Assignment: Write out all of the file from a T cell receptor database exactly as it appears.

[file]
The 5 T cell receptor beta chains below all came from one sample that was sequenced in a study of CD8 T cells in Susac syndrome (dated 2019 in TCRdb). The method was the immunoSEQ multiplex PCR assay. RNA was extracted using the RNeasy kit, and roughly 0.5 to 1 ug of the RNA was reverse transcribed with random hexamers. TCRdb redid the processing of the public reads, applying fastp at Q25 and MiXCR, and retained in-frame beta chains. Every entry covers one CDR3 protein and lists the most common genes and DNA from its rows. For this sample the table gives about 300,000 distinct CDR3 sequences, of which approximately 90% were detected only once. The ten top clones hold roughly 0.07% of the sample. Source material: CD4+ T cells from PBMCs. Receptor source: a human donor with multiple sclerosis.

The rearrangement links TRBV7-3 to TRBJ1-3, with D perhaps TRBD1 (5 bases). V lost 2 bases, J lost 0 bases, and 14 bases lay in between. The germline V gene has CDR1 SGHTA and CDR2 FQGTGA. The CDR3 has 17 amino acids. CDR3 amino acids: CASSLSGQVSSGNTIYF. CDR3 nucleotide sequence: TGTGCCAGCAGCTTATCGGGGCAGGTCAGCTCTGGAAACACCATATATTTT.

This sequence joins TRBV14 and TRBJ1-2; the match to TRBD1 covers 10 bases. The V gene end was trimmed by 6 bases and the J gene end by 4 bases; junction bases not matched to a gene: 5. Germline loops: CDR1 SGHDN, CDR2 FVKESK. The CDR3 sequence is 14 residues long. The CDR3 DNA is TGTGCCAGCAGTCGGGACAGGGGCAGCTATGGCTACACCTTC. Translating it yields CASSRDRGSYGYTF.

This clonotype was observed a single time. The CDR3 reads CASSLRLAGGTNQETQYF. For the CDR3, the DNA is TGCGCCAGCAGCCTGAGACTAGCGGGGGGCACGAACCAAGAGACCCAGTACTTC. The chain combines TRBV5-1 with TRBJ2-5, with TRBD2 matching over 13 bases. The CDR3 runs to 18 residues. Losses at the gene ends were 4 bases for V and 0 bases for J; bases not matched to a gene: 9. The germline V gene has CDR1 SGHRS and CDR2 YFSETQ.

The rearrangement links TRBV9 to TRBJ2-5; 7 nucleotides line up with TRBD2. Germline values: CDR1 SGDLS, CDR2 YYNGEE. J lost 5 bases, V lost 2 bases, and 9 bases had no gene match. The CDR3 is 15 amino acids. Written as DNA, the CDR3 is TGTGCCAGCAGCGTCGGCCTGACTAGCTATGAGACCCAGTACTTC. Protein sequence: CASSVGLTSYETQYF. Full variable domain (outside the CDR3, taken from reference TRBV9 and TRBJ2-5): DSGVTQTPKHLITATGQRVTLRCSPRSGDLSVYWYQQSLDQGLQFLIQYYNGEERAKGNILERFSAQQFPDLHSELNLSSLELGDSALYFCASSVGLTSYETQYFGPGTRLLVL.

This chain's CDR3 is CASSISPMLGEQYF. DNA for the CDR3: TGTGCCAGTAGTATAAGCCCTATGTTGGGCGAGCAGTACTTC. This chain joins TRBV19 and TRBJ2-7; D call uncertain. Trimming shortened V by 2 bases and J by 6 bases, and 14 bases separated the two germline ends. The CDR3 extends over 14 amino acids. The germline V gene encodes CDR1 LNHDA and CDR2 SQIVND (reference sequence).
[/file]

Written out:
The 5 T cell receptor beta chains below all came from one sample that was sequenced in a study of CD8 T cells in Susac syndrome (dated 2019 in TCRdb). The method was the immunoSEQ multiplex PCR assay. RNA was extracted using the RNeasy kit, and roughly 0.5 to 1 ug of the RNA was reverse transcribed with random hexamers. TCRdb redid the processing of the public reads, applying fastp at Q25 and MiXCR, and retained in-frame beta chains. Every entry covers one CDR3 protein and lists the most common genes and DNA from its rows. For this sample the table gives about 300,000 distinct CDR3 sequences, of which approximately 90% were detected only once. The ten top clones hold roughly 0.07% of the sample. Source material: CD4+ T cells from PBMCs. Receptor source: a human donor with multiple sclerosis.

The rearrangement links TRBV7-3 to TRBJ1-3, with D perhaps TRBD1 (5 bases). V lost 2 bases, J lost 0 bases, and 14 bases lay in between. The germline V gene has CDR1 SGHTA and CDR2 FQGTGA. The CDR3 has 17 amino acids. CDR3 amino acids: CASSLSGQVSSGNTIYF. CDR3 nucleotide sequence: TGTGCCAGCAGCTTATCGGGGCAGGTCAGCTCTGGAAACACCATATATTTT.

This sequence joins TRBV14 and TRBJ1-2; the match to TRBD1 covers 10 bases. The V gene end was trimmed by 6 bases and the J gene end by 4 bases; junction bases not matched to a gene: 5. Germline loops: CDR1 SGHDN, CDR2 FVKESK. The CDR3 sequence is 14 residues long. The CDR3 DNA is TGTGCCAGCAGTCGGGACAGGGGCAGCTATGGCTACACCTTC. Translating it yields CASSRDRGSYGYTF.

This clonotype was observed a single time. The CDR3 reads CASSLRLAGGTNQETQYF. For the CDR3, the DNA is TGCGCCAGCAGCCTGAGACTAGCGGGGGGCACGAACCAAGAGACCCAGTACTTC. The chain combines TRBV5-1 with TRBJ2-5, with TRBD2 matching over 13 bases. The CDR3 runs to 18 residues. Losses at the gene ends were 4 bases for V and 0 bases for J; bases not matched to a gene: 9. The germline V gene has CDR1 SGHRS and CDR2 YFSETQ.

The rearrangement links TRBV9 to TRBJ2-5; 7 nucleotides line up with TRBD2. Germline values: CDR1 SGDLS, CDR2 YYNGEE. J lost 5 bases, V lost 2 bases, and 9 bases had no gene match. The CDR3 is 15 amino acids. Written as DNA, the CDR3 is TGTGCCAGCAGCGTCGGCCTGACTAGCTATGAGACCCAGTACTTC. Protein sequence: CASSVGLTSYETQYF. Full variable domain (outside the CDR3, taken from reference TRBV9 and TRBJ2-5): DSGVTQTPKHLITATGQRVTLRCSPRSGDLSVYWYQQSLDQGLQFLIQYYNGEERAKGNILERFSAQQFPDLHSELNLSSLELGDSALYFCASSVGLTSYETQYFGPGTRLLVL.

This chain's CDR3 is CASSISPMLGEQYF. DNA for the CDR3: TGTGCCAGTAGTATAAGCCCTATGTTGGGCGAGCAGTACTTC. This chain joins TRBV19 and TRBJ2-7; D call uncertain. Trimming shortened V by 2 bases and J by 6 bases, and 14 bases separated the two germline ends. The CDR3 extends over 14 amino acids. The germline V gene encodes CDR1 LNHDA and CDR2 SQIVND (reference sequence).